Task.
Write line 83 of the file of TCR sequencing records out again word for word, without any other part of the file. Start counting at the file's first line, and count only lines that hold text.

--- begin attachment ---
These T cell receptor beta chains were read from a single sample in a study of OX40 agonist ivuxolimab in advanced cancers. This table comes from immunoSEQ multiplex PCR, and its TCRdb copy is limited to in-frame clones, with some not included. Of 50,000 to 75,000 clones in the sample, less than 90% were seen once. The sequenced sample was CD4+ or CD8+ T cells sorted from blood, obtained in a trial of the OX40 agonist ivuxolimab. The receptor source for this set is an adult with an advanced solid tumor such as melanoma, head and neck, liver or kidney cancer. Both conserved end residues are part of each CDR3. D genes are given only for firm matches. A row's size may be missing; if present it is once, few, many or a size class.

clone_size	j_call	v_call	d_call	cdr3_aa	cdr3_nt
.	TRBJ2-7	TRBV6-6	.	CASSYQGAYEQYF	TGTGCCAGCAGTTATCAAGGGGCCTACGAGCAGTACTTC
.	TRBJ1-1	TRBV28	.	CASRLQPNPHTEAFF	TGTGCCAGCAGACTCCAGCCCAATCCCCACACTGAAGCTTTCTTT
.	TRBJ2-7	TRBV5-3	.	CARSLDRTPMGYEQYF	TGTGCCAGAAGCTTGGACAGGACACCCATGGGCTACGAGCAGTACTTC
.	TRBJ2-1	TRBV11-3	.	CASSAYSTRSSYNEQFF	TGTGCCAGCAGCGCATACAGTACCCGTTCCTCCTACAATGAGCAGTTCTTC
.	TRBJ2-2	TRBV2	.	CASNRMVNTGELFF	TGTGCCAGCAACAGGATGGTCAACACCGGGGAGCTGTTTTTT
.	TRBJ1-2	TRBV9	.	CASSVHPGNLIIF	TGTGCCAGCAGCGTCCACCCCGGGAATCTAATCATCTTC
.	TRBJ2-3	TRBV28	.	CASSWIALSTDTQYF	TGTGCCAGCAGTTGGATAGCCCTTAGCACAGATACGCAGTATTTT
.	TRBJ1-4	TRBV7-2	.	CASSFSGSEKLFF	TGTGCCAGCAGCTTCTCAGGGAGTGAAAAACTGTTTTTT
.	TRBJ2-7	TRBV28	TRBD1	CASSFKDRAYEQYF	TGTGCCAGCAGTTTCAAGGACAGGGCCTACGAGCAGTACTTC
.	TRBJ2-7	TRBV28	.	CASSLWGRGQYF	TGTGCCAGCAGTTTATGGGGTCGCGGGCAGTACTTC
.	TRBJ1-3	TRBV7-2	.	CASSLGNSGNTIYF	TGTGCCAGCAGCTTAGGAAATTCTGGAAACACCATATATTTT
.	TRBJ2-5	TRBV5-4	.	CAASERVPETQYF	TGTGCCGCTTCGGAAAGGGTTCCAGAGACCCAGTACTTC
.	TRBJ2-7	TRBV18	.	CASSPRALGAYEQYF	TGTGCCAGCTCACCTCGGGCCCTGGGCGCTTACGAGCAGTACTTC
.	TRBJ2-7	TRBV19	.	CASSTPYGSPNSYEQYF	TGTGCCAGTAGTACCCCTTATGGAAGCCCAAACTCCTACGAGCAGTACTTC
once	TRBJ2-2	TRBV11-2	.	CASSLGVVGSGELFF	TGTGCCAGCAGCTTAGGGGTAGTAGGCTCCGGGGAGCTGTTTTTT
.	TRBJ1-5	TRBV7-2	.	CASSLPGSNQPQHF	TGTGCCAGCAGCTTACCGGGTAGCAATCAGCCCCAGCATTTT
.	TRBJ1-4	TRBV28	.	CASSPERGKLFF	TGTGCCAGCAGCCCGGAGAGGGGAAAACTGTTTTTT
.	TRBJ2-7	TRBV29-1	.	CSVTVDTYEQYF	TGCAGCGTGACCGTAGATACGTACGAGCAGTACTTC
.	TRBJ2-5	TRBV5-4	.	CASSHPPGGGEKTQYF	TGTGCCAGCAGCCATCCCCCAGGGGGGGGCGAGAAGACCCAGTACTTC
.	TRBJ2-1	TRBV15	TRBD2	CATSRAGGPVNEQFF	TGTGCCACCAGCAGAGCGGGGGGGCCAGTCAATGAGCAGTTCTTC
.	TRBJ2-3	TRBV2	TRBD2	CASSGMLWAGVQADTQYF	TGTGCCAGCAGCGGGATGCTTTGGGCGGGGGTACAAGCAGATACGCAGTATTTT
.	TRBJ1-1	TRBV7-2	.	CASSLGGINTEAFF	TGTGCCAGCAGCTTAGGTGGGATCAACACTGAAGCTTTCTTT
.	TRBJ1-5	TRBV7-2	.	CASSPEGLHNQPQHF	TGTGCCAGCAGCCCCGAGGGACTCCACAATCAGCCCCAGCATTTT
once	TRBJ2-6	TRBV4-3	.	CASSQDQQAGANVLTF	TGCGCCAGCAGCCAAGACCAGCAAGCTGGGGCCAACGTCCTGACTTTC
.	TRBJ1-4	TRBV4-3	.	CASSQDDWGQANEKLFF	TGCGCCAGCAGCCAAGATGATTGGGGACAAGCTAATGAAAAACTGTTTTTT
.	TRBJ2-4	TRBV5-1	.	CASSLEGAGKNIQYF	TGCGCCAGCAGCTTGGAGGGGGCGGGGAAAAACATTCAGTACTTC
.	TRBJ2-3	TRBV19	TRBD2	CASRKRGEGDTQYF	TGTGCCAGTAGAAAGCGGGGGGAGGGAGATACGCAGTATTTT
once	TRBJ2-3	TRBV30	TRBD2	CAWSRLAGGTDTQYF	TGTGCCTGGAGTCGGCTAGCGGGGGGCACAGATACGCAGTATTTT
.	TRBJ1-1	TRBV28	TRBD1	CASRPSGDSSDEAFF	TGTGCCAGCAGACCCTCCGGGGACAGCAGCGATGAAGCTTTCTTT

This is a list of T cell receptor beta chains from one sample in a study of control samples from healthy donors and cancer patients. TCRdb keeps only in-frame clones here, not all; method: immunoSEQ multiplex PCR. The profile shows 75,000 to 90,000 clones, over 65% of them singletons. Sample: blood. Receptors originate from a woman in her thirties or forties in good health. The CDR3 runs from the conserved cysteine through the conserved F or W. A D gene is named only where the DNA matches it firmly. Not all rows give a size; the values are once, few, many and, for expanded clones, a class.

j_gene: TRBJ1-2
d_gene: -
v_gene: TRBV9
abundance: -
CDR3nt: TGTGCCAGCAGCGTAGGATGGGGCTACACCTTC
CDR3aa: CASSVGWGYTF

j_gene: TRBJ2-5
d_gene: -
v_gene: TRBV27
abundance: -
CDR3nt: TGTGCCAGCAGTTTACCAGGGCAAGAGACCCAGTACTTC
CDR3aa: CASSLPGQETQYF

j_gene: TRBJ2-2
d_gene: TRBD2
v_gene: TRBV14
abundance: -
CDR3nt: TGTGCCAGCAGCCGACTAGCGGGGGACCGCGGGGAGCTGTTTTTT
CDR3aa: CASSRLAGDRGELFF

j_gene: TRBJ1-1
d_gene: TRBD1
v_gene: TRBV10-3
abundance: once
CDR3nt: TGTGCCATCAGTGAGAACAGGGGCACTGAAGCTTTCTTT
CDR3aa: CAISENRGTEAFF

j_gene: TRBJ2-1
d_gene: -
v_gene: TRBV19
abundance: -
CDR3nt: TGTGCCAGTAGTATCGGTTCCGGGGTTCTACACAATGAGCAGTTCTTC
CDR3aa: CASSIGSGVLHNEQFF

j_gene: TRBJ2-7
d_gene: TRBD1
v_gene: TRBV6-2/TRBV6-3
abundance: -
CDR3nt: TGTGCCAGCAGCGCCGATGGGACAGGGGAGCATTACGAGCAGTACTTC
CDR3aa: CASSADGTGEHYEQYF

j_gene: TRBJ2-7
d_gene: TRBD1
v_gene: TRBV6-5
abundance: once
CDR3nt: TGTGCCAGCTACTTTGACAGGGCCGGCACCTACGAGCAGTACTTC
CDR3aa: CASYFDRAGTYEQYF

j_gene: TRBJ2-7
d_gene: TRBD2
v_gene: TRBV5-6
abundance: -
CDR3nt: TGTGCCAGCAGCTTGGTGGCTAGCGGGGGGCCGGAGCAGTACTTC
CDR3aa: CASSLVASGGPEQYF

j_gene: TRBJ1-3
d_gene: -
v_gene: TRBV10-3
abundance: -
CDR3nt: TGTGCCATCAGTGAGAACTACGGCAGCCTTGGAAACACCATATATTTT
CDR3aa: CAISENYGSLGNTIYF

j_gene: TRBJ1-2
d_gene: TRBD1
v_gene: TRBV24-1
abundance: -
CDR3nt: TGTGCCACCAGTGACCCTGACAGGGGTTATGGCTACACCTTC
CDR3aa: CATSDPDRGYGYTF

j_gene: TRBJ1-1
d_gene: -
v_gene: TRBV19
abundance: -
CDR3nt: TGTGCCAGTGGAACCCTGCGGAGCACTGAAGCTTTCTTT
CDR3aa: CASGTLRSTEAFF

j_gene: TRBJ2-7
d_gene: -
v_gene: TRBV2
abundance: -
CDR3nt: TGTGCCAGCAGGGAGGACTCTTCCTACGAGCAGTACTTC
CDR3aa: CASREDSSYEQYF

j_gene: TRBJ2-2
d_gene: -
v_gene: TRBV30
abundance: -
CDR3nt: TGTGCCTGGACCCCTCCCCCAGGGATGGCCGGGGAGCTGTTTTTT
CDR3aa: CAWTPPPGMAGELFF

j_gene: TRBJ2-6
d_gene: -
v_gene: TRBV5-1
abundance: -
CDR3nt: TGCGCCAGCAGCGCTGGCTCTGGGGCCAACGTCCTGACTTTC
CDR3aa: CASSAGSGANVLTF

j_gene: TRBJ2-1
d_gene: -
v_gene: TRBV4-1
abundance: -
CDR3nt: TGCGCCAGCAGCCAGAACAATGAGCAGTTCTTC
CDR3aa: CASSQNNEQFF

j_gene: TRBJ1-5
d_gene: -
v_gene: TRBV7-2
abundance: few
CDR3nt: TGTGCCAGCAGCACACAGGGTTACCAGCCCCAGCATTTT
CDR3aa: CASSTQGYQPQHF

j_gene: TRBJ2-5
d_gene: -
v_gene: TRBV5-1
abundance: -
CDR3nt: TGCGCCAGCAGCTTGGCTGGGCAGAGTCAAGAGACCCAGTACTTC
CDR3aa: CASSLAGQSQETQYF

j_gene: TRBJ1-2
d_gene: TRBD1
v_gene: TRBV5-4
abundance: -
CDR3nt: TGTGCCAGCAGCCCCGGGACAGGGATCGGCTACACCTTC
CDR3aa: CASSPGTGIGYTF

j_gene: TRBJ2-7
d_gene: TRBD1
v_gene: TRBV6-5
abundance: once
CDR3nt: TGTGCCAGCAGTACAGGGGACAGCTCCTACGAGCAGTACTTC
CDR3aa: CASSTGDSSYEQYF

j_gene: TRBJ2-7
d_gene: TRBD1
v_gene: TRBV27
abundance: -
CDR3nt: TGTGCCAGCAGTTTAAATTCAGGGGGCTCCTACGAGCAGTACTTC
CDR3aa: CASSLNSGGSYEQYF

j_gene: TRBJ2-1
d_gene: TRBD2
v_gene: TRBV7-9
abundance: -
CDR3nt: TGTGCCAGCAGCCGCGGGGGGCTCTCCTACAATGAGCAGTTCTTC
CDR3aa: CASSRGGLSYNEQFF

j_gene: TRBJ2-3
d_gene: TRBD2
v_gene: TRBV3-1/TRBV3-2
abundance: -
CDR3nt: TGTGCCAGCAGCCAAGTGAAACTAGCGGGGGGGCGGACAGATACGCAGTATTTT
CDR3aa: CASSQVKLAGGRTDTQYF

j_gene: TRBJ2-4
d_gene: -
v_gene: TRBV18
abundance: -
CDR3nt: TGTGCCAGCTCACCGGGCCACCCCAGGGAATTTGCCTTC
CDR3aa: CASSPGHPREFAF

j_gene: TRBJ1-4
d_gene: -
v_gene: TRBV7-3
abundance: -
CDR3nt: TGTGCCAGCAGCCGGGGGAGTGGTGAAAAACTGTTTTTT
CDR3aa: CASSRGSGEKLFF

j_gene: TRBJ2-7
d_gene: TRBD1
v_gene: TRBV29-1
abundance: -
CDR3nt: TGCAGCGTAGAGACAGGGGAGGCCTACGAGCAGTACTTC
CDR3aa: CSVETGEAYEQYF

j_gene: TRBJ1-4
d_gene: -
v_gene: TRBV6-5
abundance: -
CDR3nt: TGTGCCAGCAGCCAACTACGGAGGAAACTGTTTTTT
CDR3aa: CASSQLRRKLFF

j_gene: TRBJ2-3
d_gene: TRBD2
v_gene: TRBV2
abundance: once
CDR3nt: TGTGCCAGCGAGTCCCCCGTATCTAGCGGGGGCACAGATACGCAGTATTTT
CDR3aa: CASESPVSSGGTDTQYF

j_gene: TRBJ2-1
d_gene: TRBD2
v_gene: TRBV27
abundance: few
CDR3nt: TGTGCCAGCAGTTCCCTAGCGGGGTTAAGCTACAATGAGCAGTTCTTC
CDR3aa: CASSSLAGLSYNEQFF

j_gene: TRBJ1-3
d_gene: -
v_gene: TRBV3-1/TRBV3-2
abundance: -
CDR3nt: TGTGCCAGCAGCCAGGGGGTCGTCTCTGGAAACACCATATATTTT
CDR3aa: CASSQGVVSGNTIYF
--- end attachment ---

v_gene: TRBV10-3